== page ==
Taking its name from a popular series of mystery novels, Inner Sanctum Mysteries debuted over NBC's Blue Network in January 1941. Last broadcast October 5, 1952. Inner Sanctum Mysteries featured one of the most memorable and atmospheric openings in radio history: an organist hit a dissonant chord, a doorknob turned and the famous "creaking door" slowly began to open. Every week, Inner Sanctum Mysteries told stories of ghosts, murderers and lunatics. Produced in New York, the cast usually consisted of veteran radio actors, with occasional guest appearances by such Hollywood stars Boris Karloff, Frank Sinatra, Orson Welles and Peter Lorre.
Lux Radio Theatre 1934-1955 This was one of few sixty-minute broadcasts and was the most important dramatic show in radio. The 931 episodes broadcast were all based on popular films with the biggest stars of Hollywood playing the parts and during its heyday the audience was estimated as high as forty million. The one-and-only Cecil B. DeMille was your host (1936-45) for a lavish production of what was to become a veritable film checklist of many of Hollywoods best films from the mid-30s right through the mid 50s. Every genre is included, from darkest noir crime dramas to historical epics to bubbly musicals and broad comedies. There are some titles that are less known today, and that makes them even more historical. The stars of the movie are usually in the productions, although sometimes contracts or schedules meant that another star took the part. In some another star would be featured in one of the major roles. The productions were live, with full orchestra, and many Hollywood legends were unused to performing in public without the benefit of retakes. Needless to say, the performances in every show are singular. The Lux Radio Theatre is a masterpiece in OTRs crown, and each show is a historical time capsule that takes us back to the glamour of the Golden Age of Hollywood.
Relic Radio Science Fiction brings you old time radio stories from sci-fi's greatest writers, as well as original stories for shows like Dimension X, X Minus 1, 2000 Plus, Beyond Tomorrow, and much more! Travel through space and time as they saw it all those years ago.
X Minus One is widely considered among the finest science fiction dramas ever produced for radio. The first 15 episodes were new versions of Dimension X episodes, but the remainder were adaptations of newly published science fiction stories by leading writers in the field, including Isaac Asimov, Ray Bradbury, Philip K. Dick, Robert A. Heinlein, Frederik Pohl and Theodore Sturgeon, along with a few original scripts. For baby boomer's that liked The Outer Limits and The Twilight Zone and for all you Trekkies, X Minus One is the forefather of the science fiction you grew up with. You will find that it still is some of the best Science Fiction ever aired. Regardless of you age join us as we explore science fiction with the imagination of our minds and great story telling.
Follow all the adventures of the man with the action packed expense account from the 1948 audition with Dick Powell to the final episode aired in 1962. Host Adam Graham provides his quirky commentary.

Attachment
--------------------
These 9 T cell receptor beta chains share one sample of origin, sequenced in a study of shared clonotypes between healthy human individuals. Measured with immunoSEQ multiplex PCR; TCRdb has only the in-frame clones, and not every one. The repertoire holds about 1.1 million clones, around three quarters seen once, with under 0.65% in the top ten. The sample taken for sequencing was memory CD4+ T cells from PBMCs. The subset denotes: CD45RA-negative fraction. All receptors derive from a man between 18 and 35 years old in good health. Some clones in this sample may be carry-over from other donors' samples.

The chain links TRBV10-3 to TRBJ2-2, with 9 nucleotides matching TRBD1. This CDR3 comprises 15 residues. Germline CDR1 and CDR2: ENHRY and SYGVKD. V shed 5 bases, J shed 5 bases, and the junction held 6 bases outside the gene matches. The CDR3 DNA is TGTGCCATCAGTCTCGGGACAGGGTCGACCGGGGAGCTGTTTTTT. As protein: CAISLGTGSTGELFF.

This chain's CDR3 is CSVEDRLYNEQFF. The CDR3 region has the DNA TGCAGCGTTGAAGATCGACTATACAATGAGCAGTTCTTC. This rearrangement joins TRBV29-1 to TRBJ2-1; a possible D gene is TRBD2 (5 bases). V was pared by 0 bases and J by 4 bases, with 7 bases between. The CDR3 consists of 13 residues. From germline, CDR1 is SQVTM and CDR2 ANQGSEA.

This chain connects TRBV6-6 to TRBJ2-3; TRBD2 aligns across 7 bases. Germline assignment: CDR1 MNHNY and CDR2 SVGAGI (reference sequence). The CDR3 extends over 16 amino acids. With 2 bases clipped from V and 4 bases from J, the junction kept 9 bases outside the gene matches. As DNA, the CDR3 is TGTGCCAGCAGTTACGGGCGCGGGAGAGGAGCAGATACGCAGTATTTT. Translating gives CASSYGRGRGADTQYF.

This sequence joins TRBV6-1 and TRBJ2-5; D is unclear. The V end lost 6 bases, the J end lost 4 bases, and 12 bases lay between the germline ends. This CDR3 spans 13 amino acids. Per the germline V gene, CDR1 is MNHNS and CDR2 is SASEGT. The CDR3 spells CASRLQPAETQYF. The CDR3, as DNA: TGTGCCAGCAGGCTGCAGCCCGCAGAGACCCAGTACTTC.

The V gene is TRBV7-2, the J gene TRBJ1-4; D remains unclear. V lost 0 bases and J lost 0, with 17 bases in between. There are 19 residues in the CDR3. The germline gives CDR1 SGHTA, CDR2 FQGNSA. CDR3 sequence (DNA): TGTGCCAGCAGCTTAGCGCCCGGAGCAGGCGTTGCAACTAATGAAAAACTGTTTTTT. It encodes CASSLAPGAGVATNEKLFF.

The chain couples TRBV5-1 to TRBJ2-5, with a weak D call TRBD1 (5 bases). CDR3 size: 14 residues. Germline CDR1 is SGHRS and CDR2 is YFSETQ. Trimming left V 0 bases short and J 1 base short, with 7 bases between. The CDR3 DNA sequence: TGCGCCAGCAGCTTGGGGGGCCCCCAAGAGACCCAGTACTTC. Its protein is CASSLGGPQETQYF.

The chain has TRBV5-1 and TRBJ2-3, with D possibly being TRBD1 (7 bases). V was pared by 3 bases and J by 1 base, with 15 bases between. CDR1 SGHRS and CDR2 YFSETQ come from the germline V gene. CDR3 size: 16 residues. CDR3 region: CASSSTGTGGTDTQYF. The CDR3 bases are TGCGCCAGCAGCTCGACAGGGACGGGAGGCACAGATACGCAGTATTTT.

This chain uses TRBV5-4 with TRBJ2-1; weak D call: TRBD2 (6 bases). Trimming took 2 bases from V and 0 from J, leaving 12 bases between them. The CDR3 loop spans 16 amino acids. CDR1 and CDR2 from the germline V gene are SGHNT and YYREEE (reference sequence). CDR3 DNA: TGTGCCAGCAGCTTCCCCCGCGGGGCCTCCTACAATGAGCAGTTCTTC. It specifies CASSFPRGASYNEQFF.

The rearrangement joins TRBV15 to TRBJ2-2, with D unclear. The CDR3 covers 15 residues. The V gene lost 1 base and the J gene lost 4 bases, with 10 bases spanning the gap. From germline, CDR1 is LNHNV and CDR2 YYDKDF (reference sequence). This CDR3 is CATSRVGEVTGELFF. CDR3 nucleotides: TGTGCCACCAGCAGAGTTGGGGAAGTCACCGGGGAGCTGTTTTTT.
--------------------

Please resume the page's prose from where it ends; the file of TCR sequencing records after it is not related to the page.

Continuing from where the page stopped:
This is a project that started because it seemed to me like all the OTR available online was either a bit disorganized, or hadn't been cleaned so was difficult to listen to. While I am not going to spend hours of my time working on the episodes, I find that even running a few quick filters on classic radio shows makes a huge difference. I'll begin with one of my favourite series': Bold Venture starring Humphrey Bogart and Lauren Bacall. If you don't know who they are... google now! You're missing out on some of the best movies ever made.
You Are There is a great early radio program that not only entertained but educated the listener. Reported in first person the show places you the listener back into history to experience history as it unfolded. Reported live you will hear history take place in exciting recreations of histories greatest moments.
Dragnet was created and produced by Jack Webb, who starred as the terse Sgt. Friday. Webb had starred in a few mostly short-lived radio programs, but Dragnet would make him one of the major media personalities of his era.Webb was a stickler for accurate details, and Dragnet used many authentic touches, such as the LAPD's actual radio call sign (KMA-367), and the names of many real department officials, such as Ray Pinker and Lee Jones of the crime lab or Chief of Detectives Thad Brown. Dragnet was perhaps the most famous and influential police procedural drama in American media history. The series gave millions of Americans a feel for the boredom and drudgery, as well as the danger and heroism, of real-life police work. Dragnet earned praise for improving the public opinion of police officers. Actor and producer Jack Webbâs aims in Dragnet were for realism and unpretentious acting. He achieved both goals, and Dragnet remains a key influence on subsequent police dramas in many media. The shows cultural impact is demonstrated by the fact that even after five decades, elements of Dragnet are known to those who've never seen or heard the program.